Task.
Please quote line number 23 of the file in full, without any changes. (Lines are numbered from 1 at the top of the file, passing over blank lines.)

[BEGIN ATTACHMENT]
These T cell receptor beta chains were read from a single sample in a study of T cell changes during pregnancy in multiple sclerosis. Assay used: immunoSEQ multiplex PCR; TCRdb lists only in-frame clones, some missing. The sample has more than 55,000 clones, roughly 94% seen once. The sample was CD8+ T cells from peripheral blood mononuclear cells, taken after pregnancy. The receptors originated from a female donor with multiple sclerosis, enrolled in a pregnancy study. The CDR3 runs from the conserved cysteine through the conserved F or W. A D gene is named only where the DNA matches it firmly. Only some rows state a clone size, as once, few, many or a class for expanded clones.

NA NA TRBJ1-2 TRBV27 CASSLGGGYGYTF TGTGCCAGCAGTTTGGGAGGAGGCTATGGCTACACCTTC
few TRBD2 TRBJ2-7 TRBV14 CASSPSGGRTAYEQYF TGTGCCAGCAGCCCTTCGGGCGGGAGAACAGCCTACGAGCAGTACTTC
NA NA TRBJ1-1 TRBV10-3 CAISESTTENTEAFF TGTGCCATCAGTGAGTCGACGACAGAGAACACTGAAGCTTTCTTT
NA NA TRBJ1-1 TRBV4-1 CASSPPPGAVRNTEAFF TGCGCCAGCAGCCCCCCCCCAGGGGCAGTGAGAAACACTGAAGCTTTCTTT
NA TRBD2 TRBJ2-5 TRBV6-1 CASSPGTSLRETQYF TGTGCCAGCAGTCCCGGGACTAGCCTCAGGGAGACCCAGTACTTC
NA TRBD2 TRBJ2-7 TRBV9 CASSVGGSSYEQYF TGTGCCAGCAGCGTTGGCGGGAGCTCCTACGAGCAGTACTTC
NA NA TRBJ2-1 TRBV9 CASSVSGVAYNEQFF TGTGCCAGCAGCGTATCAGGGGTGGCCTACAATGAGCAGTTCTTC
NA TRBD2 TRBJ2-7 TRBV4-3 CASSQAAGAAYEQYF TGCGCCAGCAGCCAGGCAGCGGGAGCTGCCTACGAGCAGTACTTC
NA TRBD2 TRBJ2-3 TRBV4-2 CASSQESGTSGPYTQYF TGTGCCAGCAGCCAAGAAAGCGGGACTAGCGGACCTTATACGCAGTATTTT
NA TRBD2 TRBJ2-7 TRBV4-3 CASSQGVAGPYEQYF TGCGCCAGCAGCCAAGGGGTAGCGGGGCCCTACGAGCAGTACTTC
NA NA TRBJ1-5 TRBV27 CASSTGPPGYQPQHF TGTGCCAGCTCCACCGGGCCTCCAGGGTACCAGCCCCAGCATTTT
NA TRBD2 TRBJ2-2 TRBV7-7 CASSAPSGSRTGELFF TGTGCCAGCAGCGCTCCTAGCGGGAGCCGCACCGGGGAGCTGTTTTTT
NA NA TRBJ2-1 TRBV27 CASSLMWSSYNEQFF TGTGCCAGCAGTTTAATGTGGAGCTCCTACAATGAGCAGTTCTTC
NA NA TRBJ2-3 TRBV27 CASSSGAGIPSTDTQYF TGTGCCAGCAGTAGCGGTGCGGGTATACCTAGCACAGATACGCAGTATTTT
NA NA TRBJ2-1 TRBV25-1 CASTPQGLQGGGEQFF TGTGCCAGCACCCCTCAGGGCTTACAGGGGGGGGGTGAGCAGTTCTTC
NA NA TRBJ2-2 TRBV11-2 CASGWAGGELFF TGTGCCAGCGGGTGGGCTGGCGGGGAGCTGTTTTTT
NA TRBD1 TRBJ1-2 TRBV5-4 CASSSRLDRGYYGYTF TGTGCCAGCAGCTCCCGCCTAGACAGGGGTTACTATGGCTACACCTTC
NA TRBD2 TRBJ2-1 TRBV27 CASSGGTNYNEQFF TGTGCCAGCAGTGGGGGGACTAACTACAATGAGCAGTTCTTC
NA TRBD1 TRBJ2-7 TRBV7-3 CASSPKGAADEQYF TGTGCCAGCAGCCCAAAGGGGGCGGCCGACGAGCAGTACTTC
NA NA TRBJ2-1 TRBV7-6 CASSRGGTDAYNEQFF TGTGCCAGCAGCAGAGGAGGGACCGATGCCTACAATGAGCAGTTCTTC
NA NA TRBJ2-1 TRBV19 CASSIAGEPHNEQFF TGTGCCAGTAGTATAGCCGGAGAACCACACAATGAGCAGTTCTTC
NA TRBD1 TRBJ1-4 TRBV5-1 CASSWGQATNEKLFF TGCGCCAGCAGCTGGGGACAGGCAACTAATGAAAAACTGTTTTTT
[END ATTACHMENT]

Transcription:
NA TRBD1 TRBJ1-4 TRBV5-1 CASSWGQATNEKLFF TGCGCCAGCAGCTGGGGACAGGCAACTAATGAAAAACTGTTTTTT